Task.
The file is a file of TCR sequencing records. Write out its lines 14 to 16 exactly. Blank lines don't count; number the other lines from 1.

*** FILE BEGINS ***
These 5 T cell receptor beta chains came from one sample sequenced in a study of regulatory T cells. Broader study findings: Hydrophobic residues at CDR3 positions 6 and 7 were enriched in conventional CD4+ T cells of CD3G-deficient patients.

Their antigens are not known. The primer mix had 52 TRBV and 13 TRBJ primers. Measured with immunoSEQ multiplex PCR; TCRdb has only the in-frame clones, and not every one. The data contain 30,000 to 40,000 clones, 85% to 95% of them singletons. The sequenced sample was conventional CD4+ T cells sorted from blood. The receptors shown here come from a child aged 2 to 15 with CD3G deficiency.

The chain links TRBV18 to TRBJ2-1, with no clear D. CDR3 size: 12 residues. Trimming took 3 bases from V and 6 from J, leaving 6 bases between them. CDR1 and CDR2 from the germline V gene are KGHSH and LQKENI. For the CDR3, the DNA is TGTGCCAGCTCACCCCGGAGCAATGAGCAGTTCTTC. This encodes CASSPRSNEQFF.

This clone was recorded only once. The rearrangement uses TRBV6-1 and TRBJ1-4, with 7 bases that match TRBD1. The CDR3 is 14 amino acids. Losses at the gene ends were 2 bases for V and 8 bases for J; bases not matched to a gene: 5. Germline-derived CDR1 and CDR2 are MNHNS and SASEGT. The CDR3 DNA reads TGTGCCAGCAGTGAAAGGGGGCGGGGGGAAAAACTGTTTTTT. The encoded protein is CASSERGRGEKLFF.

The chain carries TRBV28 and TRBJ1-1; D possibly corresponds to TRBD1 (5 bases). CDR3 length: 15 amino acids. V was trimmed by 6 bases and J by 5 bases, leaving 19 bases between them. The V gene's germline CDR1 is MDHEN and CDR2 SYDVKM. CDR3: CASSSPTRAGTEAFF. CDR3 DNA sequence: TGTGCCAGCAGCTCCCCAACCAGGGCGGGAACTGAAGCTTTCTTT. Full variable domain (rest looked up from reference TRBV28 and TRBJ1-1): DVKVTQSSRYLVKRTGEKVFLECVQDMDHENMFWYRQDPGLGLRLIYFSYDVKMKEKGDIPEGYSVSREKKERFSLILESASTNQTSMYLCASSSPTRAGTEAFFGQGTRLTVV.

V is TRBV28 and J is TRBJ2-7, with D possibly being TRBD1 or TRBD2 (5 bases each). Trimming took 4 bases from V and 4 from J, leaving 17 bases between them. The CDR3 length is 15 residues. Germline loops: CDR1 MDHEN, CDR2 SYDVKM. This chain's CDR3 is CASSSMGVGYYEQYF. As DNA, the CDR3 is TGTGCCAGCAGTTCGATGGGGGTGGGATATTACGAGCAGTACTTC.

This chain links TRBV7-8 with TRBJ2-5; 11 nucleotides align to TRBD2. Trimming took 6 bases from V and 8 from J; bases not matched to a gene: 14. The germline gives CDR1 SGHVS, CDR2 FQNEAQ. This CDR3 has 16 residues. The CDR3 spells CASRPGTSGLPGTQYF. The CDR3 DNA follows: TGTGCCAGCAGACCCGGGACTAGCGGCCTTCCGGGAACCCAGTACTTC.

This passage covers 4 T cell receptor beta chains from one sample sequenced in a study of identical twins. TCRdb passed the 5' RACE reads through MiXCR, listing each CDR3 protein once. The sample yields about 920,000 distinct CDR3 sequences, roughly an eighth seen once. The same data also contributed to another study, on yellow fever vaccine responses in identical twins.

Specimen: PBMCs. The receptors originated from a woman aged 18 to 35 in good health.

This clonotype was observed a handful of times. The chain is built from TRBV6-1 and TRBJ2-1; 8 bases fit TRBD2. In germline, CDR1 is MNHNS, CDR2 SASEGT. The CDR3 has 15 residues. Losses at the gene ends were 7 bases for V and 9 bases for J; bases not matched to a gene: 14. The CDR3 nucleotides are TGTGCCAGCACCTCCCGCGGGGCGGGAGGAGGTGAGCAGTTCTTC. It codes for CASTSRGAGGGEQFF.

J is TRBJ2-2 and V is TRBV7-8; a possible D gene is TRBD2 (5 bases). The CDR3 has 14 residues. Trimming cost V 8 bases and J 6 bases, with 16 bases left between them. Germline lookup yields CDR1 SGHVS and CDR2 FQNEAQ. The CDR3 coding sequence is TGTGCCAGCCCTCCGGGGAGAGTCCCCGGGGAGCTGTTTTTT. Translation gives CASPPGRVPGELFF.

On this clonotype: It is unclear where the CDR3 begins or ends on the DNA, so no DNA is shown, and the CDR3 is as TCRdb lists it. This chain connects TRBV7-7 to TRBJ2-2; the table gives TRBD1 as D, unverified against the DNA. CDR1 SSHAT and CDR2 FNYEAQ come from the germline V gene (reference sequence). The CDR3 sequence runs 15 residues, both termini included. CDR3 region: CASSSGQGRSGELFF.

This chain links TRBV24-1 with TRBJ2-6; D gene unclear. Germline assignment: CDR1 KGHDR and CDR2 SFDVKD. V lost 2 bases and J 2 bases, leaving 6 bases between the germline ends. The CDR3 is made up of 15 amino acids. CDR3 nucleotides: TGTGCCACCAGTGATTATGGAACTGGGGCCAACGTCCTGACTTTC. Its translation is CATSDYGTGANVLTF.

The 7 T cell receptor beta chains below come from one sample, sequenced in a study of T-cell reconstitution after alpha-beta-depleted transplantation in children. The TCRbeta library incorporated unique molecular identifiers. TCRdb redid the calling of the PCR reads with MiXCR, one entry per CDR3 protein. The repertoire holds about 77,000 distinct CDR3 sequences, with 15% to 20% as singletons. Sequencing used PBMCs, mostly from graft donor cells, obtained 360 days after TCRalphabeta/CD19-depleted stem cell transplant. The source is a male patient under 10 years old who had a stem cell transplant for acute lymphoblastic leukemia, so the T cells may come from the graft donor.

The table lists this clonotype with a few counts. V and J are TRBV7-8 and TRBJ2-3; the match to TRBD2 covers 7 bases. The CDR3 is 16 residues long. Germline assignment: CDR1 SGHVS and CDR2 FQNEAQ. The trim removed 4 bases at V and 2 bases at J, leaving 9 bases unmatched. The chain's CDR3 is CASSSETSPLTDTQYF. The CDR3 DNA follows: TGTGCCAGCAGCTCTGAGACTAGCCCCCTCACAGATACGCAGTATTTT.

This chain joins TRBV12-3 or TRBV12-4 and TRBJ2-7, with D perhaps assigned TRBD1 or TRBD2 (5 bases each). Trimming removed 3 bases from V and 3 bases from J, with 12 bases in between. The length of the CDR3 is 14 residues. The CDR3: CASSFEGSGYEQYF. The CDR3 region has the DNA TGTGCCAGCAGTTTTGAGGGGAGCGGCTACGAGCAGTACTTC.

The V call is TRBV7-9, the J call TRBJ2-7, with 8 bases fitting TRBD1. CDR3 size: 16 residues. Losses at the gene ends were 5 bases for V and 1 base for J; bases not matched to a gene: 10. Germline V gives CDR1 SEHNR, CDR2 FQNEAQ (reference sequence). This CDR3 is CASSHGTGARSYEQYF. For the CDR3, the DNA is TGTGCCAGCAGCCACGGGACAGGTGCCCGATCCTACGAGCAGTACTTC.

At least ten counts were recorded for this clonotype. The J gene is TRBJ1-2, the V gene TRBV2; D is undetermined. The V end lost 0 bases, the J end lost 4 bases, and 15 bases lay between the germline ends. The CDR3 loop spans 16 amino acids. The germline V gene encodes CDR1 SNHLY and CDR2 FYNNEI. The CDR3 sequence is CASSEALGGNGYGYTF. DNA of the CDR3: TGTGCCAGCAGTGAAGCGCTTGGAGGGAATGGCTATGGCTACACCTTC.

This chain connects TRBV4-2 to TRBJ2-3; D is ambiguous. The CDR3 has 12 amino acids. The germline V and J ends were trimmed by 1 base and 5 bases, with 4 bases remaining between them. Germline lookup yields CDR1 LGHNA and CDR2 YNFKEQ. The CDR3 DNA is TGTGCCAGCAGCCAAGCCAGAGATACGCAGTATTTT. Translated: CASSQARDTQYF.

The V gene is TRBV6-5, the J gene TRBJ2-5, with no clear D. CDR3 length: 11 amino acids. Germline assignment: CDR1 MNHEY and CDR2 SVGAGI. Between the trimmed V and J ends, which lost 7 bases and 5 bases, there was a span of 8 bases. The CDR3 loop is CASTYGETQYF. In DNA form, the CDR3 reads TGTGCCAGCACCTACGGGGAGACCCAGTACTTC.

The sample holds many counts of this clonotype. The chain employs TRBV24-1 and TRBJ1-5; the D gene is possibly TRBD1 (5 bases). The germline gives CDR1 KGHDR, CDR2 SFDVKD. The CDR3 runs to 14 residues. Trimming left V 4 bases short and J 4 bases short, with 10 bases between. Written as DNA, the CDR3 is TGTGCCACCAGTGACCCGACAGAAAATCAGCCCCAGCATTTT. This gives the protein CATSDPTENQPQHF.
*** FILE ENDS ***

The 7 T cell receptor beta chains below come from one sample, sequenced in a study of T-cell reconstitution after alpha-beta-depleted transplantation in children. The TCRbeta library incorporated unique molecular identifiers. TCRdb redid the calling of the PCR reads with MiXCR, one entry per CDR3 protein. The repertoire holds about 77,000 distinct CDR3 sequences, with 15% to 20% as singletons. Sequencing used PBMCs, mostly from graft donor cells, obtained 360 days after TCRalphabeta/CD19-depleted stem cell transplant. The source is a male patient under 10 years old who had a stem cell transplant for acute lymphoblastic leukemia, so the T cells may come from the graft donor.

The table lists this clonotype with a few counts. V and J are TRBV7-8 and TRBJ2-3; the match to TRBD2 covers 7 bases. The CDR3 is 16 residues long. Germline assignment: CDR1 SGHVS and CDR2 FQNEAQ. The trim removed 4 bases at V and 2 bases at J, leaving 9 bases unmatched. The chain's CDR3 is CASSSETSPLTDTQYF. The CDR3 DNA follows: TGTGCCAGCAGCTCTGAGACTAGCCCCCTCACAGATACGCAGTATTTT.

This chain joins TRBV12-3 or TRBV12-4 and TRBJ2-7, with D perhaps assigned TRBD1 or TRBD2 (5 bases each). Trimming removed 3 bases from V and 3 bases from J, with 12 bases in between. The length of the CDR3 is 14 residues. The CDR3: CASSFEGSGYEQYF. The CDR3 region has the DNA TGTGCCAGCAGTTTTGAGGGGAGCGGCTACGAGCAGTACTTC.